Dolcetto. The little dark one that’s not so sweet after all! But this Piedmont example is very enjoyable nonetheless.
Dolcetto. The little dark one that’s not so sweet after all!
But this Piedmont example is very enjoyable nonetheless
Valli Unite Diogene da uve Dolcetto Costa Vescovato Colli Tortonesi (DOC) 2013, 14%
€19.95 Le Caveau, 64 Wine, Greenman Wines, Bradleys Cork
The co-operative, Società Coop Agricola Valli Unite to give it its full title, was established over thirty years ago, at a time when most young people left the land to seek work in the large cities of northern Italy. Farmers in general in Italy were regarded quite lowly as winemaker Elena Pantaleoni of La Stoppa (in Piedmont as it happens) told me a few years ago over a lovely lunch in Skibbereen’s Good Things Cafe; she was speaking of a family member who had to depart to make his living in France.
The coop was started by three young men from local farming families who were deeply attached to their land and traditional practices, who had a belief in organic farming and biodiversity as the way of the future and were committed to a way of life and farming that would be sustainable over the long term. This all happened in the locality of Costa Vescovato in Piedmont.
The coop that they started now numbers four families and 25 people, each bringing their own strengths and talents: from vine-growing and wine-making; to cheesemaking; to animal husbandry and butchery; to a hospitality and a restaurant and a shop selling their own produce.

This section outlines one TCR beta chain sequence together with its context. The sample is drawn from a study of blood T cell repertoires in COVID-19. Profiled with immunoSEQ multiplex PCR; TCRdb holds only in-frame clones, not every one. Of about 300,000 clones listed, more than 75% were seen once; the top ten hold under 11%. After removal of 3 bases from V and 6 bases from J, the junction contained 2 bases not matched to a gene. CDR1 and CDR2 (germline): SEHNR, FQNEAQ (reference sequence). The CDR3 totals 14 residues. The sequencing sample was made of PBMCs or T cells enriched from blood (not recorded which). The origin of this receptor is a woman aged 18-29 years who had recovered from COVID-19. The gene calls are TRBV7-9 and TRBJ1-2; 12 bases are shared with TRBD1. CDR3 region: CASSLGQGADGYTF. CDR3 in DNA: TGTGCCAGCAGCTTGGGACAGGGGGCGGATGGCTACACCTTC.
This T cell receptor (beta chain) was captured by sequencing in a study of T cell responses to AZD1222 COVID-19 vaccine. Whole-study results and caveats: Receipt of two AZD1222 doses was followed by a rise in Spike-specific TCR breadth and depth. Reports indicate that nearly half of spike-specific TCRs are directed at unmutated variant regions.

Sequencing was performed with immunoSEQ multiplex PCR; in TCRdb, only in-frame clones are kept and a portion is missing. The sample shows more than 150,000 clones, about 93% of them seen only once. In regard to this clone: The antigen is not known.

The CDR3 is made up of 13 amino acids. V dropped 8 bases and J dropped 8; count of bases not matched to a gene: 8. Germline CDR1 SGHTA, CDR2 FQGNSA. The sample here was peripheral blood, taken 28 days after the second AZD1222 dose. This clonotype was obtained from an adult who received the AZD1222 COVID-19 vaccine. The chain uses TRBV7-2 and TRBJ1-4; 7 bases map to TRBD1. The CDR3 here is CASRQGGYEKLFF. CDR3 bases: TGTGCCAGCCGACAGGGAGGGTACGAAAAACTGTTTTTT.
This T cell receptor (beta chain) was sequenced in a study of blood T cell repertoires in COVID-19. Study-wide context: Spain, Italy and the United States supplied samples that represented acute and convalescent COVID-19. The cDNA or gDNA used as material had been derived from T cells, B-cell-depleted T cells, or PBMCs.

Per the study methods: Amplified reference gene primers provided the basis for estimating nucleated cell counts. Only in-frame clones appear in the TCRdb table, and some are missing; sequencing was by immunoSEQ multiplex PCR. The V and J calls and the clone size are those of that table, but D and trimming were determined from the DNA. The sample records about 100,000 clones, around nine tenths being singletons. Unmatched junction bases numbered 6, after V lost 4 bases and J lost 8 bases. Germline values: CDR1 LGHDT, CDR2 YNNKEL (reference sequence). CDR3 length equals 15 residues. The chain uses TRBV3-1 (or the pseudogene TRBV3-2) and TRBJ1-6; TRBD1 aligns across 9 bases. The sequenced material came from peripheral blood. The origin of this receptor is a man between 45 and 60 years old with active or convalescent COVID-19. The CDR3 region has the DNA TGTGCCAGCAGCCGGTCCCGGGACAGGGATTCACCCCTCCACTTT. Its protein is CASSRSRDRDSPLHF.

Pic via Le Caveau
Dark ruby is the colour of this Dolcetto (a very dark grape indeed). Cherry, blueberry and floral notes mix it up in the aromatics. And it is pretty punchy on the palate, fresh, fruity, spicy and above all balanced. And this pleasant and vibrant wine, with an insistent grip, finishes well with a pleasurable bittersweet twist.
An uninhibited juicy wine that will have your lips smacking and Very Highly Recommended.
Versatile at the table especially with the commune’s products (they have their own animals, make their own cheese here), excellent with various mixed appetisers and with Primi Piatti based on homemade pasta. Wine Folly lauds it as one of Italy’s classic food wines “that’s best with richer darker meats”. Serve at 16 to 18 degrees.
The Italian word dolcetto means "little sweet one", but it is not certain that the name originally carried any reference to the grape’s sugar levels which are not notably high. In any case, the wines produced are nearly always dry. Even Oz Clark in Grapes and Wines admits he hasn’t found a Dolcetto wine that deserves the “little sweet one” tag.